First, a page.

6. Depend on each other. Know whom you can trust, and be that trustworthy person to others to the best of your ability.
  7. Seek education and take every other opportunity to broaden your knowledge of the world and its people.

Thank you, Robert L. Dilenschneider and FSB Associates


About the author

Robert L. Dilenschneider has hired more than 3,000 successful professionals, and advised thousands more. He is founder of The Dilenschneider Group, a corporate strategic counseling and public relations firm based in New York City. Formerly president and CEO of Hill & Knowlton, he is the author of the bestselling books Power and Influence, A Briefing for Leaders, On Power and newly released Decisions: Practical Advice from 23 Men and Women Who Shaped the World


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Beneath the Surface by Fiona Neill / #Review @MichaelJBooks

After a chaotic childhood, Grace Vermuyden is determined her own daughters will fulfil the dreams denied to her. Lilly is everyone’s golden girl, the popular, clever daughter she never had to worry about. So when she mysteriously collapses in class, Grace’s carefully ordered world begins to unravel.

Dark rumours swirl around their tight-knit community on the edge of the Fens as everyone comes up with their own theories about what happened. Consumed with paranoia, and faced with increasing evidence that Lilly has been leading a secret life, Grace starts to search for clues.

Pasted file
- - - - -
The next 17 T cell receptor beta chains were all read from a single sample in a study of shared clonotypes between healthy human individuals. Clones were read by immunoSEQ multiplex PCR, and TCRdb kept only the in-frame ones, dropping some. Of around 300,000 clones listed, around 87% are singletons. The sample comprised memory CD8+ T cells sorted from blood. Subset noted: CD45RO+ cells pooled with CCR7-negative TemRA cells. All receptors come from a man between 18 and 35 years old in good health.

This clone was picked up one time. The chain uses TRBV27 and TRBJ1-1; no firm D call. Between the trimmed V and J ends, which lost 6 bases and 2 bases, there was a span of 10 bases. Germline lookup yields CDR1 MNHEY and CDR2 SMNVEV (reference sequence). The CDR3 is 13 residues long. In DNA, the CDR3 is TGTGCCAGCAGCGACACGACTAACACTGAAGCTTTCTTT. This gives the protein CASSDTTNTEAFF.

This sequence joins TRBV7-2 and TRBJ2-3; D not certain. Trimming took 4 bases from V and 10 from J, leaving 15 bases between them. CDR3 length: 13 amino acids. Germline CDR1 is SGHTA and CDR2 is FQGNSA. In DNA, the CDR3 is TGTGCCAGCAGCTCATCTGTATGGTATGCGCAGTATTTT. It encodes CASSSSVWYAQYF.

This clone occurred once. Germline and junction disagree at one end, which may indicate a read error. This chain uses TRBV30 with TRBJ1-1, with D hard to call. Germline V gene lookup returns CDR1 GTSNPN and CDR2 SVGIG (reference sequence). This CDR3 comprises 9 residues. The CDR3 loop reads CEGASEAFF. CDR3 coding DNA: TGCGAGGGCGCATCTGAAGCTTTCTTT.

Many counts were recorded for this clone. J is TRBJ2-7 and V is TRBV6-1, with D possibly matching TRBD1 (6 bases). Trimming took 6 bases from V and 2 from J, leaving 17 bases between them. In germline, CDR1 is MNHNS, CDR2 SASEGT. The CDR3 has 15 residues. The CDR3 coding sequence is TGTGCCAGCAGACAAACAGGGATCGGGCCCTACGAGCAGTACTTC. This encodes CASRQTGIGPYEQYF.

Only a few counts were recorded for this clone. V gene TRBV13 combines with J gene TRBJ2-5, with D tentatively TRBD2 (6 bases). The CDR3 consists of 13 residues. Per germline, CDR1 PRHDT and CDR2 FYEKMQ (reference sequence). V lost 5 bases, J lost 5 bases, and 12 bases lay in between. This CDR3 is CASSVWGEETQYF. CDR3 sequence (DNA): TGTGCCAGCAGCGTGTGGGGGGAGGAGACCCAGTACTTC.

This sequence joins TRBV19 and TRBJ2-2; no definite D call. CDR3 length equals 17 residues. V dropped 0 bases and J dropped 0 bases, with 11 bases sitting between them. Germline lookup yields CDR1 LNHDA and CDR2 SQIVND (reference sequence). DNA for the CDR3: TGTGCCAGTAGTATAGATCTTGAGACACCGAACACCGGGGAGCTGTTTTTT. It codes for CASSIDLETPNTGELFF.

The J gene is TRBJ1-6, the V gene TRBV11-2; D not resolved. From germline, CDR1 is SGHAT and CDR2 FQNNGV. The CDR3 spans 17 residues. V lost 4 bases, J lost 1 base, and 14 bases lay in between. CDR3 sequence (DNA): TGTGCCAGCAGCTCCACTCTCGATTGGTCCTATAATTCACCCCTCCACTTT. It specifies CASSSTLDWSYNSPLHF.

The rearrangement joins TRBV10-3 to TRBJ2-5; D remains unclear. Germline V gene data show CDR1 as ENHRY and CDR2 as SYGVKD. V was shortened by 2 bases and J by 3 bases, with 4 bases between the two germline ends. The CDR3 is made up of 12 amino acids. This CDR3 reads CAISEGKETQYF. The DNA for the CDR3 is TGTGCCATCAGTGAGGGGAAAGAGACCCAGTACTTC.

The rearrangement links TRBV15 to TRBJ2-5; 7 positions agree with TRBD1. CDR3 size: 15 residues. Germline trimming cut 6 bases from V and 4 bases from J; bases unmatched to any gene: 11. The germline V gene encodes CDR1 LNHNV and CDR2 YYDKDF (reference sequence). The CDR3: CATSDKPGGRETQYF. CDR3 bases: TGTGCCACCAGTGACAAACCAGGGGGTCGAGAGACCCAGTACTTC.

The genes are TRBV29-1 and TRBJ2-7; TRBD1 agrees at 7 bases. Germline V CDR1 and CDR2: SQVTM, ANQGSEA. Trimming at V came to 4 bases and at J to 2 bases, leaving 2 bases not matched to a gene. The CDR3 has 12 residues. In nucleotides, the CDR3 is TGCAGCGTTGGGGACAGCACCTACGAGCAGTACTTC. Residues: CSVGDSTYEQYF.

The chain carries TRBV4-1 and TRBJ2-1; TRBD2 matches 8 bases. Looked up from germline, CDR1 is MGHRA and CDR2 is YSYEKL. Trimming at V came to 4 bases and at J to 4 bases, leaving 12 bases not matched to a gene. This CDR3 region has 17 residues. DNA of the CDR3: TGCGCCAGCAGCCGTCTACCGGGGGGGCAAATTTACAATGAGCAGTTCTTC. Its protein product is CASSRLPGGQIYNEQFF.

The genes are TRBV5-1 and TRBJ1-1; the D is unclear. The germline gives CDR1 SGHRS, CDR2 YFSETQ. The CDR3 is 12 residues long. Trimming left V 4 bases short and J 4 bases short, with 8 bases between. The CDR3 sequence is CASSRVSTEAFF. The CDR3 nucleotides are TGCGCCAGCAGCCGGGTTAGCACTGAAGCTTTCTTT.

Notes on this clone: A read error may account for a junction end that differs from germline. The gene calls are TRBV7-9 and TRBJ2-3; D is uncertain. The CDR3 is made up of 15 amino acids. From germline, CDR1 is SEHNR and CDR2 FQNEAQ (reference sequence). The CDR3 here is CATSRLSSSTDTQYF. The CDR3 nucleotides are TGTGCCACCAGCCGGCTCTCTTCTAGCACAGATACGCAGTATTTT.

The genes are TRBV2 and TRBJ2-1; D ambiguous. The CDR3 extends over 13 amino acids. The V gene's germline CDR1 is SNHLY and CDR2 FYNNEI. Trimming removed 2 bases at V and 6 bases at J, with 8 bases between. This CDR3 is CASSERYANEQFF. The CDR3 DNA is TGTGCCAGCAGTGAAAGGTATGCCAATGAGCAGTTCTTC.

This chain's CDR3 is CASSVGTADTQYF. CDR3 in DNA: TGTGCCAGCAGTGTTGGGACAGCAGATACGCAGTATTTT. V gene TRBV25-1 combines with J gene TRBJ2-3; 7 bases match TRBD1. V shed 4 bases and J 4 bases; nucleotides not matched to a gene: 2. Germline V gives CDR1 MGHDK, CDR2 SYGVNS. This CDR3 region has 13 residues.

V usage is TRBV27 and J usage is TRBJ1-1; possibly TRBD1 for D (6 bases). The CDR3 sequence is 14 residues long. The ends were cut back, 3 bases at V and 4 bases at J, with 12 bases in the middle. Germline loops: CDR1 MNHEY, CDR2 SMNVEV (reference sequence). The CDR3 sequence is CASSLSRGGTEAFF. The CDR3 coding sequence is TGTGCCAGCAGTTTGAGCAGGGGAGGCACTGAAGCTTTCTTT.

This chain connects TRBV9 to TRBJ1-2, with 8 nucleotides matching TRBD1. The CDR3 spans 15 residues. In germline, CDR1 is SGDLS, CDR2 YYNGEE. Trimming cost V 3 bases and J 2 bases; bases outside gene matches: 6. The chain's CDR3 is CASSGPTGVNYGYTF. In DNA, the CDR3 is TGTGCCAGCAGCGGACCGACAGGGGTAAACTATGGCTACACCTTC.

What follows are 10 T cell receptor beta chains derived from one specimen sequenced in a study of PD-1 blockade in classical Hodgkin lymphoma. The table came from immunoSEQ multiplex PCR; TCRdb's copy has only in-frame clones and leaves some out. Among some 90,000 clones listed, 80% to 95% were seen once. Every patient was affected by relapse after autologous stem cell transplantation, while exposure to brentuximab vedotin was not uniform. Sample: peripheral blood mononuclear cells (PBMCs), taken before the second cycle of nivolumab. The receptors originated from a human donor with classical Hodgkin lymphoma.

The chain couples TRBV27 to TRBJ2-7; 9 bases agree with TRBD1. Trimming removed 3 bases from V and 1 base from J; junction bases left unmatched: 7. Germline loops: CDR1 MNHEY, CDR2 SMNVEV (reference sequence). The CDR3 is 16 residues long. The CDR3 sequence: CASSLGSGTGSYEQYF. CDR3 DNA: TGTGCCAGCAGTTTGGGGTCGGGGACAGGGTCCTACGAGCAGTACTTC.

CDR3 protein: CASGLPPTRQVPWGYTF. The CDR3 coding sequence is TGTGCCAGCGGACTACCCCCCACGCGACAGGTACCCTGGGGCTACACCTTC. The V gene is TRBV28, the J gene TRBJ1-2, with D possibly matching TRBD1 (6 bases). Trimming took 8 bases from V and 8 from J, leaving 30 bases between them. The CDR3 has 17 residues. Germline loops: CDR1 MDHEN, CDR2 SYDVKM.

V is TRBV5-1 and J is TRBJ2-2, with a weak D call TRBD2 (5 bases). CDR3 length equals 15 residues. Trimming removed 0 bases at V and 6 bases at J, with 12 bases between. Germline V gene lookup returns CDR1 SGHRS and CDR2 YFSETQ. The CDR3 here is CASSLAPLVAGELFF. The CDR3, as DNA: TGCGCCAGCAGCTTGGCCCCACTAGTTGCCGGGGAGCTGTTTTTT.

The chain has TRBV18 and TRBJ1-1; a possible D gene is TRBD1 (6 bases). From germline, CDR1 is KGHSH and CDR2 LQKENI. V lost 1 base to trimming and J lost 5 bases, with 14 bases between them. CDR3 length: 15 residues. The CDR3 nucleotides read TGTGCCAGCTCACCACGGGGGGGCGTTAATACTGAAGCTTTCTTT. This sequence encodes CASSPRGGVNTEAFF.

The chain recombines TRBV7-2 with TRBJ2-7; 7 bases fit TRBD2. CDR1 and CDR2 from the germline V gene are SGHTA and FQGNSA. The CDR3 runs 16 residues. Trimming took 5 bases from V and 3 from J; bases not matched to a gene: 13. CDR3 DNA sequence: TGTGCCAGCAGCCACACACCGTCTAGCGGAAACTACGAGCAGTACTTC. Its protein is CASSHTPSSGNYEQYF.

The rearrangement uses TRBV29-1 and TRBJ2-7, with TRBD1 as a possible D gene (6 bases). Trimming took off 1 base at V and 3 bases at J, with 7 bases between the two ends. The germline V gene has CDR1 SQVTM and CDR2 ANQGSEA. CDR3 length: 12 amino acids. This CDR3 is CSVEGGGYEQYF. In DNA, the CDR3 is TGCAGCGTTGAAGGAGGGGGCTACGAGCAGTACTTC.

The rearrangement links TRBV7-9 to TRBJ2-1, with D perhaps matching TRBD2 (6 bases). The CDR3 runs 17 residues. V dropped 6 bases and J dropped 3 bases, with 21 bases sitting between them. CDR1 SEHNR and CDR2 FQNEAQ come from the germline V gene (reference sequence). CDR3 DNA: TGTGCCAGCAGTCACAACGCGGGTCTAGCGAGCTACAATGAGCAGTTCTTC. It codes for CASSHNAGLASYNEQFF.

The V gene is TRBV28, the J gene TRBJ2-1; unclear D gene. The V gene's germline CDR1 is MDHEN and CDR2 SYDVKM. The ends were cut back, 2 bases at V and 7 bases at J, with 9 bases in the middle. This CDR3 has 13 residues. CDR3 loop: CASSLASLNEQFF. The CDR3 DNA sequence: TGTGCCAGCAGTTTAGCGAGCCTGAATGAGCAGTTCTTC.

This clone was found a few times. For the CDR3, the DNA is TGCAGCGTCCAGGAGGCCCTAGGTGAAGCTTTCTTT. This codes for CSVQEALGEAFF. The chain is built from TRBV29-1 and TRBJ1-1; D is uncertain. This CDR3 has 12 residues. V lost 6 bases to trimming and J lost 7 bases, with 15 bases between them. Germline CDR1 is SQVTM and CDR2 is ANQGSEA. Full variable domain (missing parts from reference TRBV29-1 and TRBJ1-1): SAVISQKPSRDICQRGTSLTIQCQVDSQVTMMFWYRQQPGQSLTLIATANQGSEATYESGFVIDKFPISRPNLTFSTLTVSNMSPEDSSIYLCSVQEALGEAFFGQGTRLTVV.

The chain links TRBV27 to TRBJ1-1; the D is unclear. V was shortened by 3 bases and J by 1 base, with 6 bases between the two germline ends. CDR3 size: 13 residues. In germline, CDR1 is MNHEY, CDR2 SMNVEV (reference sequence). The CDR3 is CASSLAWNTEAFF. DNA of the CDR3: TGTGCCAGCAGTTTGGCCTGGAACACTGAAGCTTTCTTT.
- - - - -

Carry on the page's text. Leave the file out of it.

Left to her own devices, ten-year-old Mia develops some wild theories of her own that have unforeseen and devastating consequences for the people she loves most.

Beneath the Surface explores the weight of the past upon the present, the burden of keeping secrets and what happens when children get caught in the undercurrents of adult relationships.



My Review

I want to start by quoting a sentence on the cover : “Everybody lies”. That is so true, but there are lies and lies. Everybody tells a little white lie once and again to protect other people’s feelings and there is no harm done. But some lies are much darker and more dramatic and can have a serious impact.

The lies that are told here are of the latter kind. They are used to hide some secrets and to protect the liar on the one hand. ON the other hand people lie to protect someone else and create problems for themselves.

I loved Mia. She is a great character and made me smile, but she is also very clever and is wise beyond her years.

I liked Grace the least in the beginning, but when her story unravels, I can see where she came from. I still do not really like her, but I do understand her better.

I think it’s a kind of book you either really like or really dislike. I, for sure, enjoyed it a lot. It is full of emotions and my heart went out to Mia. She certainly did not deserve to be treated like that. 4 stars.